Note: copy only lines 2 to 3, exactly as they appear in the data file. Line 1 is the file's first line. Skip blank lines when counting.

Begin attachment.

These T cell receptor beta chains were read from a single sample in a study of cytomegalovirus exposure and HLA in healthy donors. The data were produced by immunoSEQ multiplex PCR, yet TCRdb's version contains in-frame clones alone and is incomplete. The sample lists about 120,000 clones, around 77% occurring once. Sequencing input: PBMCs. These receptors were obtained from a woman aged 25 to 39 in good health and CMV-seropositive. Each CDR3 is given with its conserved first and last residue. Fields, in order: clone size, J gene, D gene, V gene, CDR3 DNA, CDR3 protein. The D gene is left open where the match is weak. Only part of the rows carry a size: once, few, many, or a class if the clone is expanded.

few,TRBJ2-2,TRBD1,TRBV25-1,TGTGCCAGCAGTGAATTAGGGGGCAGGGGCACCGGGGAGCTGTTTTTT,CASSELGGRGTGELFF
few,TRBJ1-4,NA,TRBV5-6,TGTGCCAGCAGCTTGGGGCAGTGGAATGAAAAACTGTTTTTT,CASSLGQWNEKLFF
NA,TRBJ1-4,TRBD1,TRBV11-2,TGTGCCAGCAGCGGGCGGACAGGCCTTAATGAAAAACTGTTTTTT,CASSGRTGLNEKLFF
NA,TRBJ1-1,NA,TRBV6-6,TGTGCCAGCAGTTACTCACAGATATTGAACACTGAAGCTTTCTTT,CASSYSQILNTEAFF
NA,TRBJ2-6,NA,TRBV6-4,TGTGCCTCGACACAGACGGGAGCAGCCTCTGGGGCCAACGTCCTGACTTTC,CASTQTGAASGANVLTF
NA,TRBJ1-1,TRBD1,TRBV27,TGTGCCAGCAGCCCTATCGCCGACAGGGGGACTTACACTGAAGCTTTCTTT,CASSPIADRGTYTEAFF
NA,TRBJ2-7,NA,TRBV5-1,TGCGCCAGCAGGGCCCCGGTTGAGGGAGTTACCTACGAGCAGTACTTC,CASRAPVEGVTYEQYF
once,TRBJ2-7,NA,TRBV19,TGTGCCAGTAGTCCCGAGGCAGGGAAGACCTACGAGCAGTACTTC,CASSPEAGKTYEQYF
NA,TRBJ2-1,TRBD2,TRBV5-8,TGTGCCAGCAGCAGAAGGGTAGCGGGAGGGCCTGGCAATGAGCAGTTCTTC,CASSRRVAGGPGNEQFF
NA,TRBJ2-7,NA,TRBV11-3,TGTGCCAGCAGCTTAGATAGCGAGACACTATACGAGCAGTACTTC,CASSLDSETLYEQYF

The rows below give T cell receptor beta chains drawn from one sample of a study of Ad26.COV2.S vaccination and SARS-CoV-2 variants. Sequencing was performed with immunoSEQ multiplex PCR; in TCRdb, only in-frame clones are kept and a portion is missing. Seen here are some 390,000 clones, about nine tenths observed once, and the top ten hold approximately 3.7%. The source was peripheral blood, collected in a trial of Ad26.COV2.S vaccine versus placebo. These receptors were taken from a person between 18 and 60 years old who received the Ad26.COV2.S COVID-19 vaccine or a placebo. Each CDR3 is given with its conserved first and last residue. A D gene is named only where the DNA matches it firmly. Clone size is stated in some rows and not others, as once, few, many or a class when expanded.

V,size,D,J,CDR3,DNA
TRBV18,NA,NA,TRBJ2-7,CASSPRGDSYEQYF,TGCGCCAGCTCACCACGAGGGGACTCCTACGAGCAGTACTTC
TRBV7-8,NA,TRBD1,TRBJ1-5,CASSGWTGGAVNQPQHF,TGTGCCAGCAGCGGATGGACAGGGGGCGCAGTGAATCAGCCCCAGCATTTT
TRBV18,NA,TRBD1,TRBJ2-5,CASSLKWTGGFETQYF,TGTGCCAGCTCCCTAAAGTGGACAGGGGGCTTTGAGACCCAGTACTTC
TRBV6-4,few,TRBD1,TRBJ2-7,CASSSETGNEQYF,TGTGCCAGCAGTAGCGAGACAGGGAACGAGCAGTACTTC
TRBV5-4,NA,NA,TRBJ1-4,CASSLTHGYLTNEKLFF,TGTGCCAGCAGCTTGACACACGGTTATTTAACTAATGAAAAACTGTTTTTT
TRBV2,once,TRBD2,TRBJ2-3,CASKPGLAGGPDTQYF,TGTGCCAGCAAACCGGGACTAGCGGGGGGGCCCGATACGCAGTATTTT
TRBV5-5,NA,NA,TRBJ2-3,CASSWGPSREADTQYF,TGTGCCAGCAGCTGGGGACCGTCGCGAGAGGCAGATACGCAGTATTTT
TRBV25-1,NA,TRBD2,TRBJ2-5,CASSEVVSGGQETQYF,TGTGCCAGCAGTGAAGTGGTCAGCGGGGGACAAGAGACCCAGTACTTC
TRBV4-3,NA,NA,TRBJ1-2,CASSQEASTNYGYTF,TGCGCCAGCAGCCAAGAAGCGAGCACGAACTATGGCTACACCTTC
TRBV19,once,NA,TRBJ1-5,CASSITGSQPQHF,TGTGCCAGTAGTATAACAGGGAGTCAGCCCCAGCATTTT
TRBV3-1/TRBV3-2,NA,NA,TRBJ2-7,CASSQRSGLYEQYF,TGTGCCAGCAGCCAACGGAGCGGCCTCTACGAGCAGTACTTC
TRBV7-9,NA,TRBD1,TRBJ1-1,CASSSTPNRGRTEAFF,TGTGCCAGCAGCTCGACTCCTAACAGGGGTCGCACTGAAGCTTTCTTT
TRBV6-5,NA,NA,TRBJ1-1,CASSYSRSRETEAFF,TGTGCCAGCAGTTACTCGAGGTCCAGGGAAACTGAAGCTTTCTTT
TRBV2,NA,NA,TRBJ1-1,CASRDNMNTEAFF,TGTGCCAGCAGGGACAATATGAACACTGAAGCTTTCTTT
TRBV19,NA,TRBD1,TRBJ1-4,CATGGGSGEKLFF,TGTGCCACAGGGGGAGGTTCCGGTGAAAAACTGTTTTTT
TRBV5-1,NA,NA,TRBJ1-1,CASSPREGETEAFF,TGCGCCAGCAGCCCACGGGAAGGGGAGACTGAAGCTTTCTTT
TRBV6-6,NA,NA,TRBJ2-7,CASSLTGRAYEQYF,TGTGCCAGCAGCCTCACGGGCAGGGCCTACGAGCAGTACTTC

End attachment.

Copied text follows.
few,TRBJ2-2,TRBD1,TRBV25-1,TGTGCCAGCAGTGAATTAGGGGGCAGGGGCACCGGGGAGCTGTTTTTT,CASSELGGRGTGELFF
few,TRBJ1-4,NA,TRBV5-6,TGTGCCAGCAGCTTGGGGCAGTGGAATGAAAAACTGTTTTTT,CASSLGQWNEKLFF